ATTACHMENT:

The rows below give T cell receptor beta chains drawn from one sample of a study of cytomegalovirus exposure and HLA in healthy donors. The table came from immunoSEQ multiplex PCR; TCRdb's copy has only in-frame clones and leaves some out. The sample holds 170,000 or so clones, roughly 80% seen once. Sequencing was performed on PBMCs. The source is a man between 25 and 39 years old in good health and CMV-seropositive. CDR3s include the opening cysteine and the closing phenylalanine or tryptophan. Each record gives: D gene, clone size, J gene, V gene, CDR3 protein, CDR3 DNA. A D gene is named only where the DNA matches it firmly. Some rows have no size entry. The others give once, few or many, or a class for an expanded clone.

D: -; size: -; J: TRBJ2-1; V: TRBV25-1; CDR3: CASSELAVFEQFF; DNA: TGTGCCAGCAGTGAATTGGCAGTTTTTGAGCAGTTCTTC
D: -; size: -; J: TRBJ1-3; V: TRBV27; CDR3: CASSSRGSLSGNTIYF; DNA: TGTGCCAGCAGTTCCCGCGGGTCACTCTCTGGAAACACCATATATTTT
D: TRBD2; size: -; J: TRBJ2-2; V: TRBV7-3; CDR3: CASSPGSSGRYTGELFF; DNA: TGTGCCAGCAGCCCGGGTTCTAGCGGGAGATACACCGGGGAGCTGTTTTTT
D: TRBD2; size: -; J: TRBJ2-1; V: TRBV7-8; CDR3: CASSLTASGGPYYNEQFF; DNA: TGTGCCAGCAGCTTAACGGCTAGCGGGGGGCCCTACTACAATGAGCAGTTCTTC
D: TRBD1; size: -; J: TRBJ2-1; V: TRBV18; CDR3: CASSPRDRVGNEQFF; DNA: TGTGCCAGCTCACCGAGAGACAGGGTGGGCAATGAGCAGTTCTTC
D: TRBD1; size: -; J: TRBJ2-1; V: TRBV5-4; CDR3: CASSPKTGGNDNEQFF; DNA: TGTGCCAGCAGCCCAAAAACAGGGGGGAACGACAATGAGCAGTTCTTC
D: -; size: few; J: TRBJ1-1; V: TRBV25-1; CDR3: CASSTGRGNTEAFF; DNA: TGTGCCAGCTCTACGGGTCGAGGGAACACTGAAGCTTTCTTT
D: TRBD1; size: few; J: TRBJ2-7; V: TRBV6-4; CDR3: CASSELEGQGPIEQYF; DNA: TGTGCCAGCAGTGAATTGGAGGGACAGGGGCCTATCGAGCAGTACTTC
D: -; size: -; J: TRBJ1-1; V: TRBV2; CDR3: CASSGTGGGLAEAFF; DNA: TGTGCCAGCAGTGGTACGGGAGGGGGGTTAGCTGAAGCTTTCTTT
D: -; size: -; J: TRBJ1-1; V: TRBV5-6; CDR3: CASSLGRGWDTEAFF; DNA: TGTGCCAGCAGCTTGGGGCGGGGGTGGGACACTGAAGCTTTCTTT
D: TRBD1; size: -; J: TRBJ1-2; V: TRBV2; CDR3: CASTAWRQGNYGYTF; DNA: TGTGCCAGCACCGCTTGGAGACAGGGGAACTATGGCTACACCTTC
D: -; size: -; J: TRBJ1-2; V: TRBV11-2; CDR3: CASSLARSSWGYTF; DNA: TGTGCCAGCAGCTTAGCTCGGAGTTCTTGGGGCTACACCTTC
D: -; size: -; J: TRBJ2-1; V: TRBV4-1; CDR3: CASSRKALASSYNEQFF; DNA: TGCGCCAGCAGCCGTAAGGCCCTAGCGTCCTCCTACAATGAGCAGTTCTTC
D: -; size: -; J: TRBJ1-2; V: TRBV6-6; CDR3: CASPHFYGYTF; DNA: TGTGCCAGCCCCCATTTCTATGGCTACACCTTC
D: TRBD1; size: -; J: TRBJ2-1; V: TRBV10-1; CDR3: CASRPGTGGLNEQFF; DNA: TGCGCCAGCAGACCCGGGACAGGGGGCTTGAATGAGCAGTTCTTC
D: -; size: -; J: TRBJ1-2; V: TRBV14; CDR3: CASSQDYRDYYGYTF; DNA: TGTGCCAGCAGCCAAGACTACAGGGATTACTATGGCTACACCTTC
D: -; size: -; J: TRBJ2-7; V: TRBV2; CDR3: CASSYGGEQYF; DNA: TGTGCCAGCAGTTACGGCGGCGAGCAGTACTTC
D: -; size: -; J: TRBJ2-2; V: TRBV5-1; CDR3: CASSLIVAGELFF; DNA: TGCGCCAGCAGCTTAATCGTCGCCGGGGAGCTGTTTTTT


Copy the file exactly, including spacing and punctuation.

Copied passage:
The rows below give T cell receptor beta chains drawn from one sample of a study of cytomegalovirus exposure and HLA in healthy donors. The table came from immunoSEQ multiplex PCR; TCRdb's copy has only in-frame clones and leaves some out. The sample holds 170,000 or so clones, roughly 80% seen once. Sequencing was performed on PBMCs. The source is a man between 25 and 39 years old in good health and CMV-seropositive. CDR3s include the opening cysteine and the closing phenylalanine or tryptophan. Each record gives: D gene, clone size, J gene, V gene, CDR3 protein, CDR3 DNA. A D gene is named only where the DNA matches it firmly. Some rows have no size entry. The others give once, few or many, or a class for an expanded clone.

D: -; size: -; J: TRBJ2-1; V: TRBV25-1; CDR3: CASSELAVFEQFF; DNA: TGTGCCAGCAGTGAATTGGCAGTTTTTGAGCAGTTCTTC
D: -; size: -; J: TRBJ1-3; V: TRBV27; CDR3: CASSSRGSLSGNTIYF; DNA: TGTGCCAGCAGTTCCCGCGGGTCACTCTCTGGAAACACCATATATTTT
D: TRBD2; size: -; J: TRBJ2-2; V: TRBV7-3; CDR3: CASSPGSSGRYTGELFF; DNA: TGTGCCAGCAGCCCGGGTTCTAGCGGGAGATACACCGGGGAGCTGTTTTTT
D: TRBD2; size: -; J: TRBJ2-1; V: TRBV7-8; CDR3: CASSLTASGGPYYNEQFF; DNA: TGTGCCAGCAGCTTAACGGCTAGCGGGGGGCCCTACTACAATGAGCAGTTCTTC
D: TRBD1; size: -; J: TRBJ2-1; V: TRBV18; CDR3: CASSPRDRVGNEQFF; DNA: TGTGCCAGCTCACCGAGAGACAGGGTGGGCAATGAGCAGTTCTTC
D: TRBD1; size: -; J: TRBJ2-1; V: TRBV5-4; CDR3: CASSPKTGGNDNEQFF; DNA: TGTGCCAGCAGCCCAAAAACAGGGGGGAACGACAATGAGCAGTTCTTC
D: -; size: few; J: TRBJ1-1; V: TRBV25-1; CDR3: CASSTGRGNTEAFF; DNA: TGTGCCAGCTCTACGGGTCGAGGGAACACTGAAGCTTTCTTT
D: TRBD1; size: few; J: TRBJ2-7; V: TRBV6-4; CDR3: CASSELEGQGPIEQYF; DNA: TGTGCCAGCAGTGAATTGGAGGGACAGGGGCCTATCGAGCAGTACTTC
D: -; size: -; J: TRBJ1-1; V: TRBV2; CDR3: CASSGTGGGLAEAFF; DNA: TGTGCCAGCAGTGGTACGGGAGGGGGGTTAGCTGAAGCTTTCTTT
D: -; size: -; J: TRBJ1-1; V: TRBV5-6; CDR3: CASSLGRGWDTEAFF; DNA: TGTGCCAGCAGCTTGGGGCGGGGGTGGGACACTGAAGCTTTCTTT
D: TRBD1; size: -; J: TRBJ1-2; V: TRBV2; CDR3: CASTAWRQGNYGYTF; DNA: TGTGCCAGCACCGCTTGGAGACAGGGGAACTATGGCTACACCTTC
D: -; size: -; J: TRBJ1-2; V: TRBV11-2; CDR3: CASSLARSSWGYTF; DNA: TGTGCCAGCAGCTTAGCTCGGAGTTCTTGGGGCTACACCTTC
D: -; size: -; J: TRBJ2-1; V: TRBV4-1; CDR3: CASSRKALASSYNEQFF; DNA: TGCGCCAGCAGCCGTAAGGCCCTAGCGTCCTCCTACAATGAGCAGTTCTTC
D: -; size: -; J: TRBJ1-2; V: TRBV6-6; CDR3: CASPHFYGYTF; DNA: TGTGCCAGCCCCCATTTCTATGGCTACACCTTC
D: TRBD1; size: -; J: TRBJ2-1; V: TRBV10-1; CDR3: CASRPGTGGLNEQFF; DNA: TGCGCCAGCAGACCCGGGACAGGGGGCTTGAATGAGCAGTTCTTC
D: -; size: -; J: TRBJ1-2; V: TRBV14; CDR3: CASSQDYRDYYGYTF; DNA: TGTGCCAGCAGCCAAGACTACAGGGATTACTATGGCTACACCTTC
D: -; size: -; J: TRBJ2-7; V: TRBV2; CDR3: CASSYGGEQYF; DNA: TGTGCCAGCAGTTACGGCGGCGAGCAGTACTTC
D: -; size: -; J: TRBJ2-2; V: TRBV5-1; CDR3: CASSLIVAGELFF; DNA: TGCGCCAGCAGCTTAATCGTCGCCGGGGAGCTGTTTTTT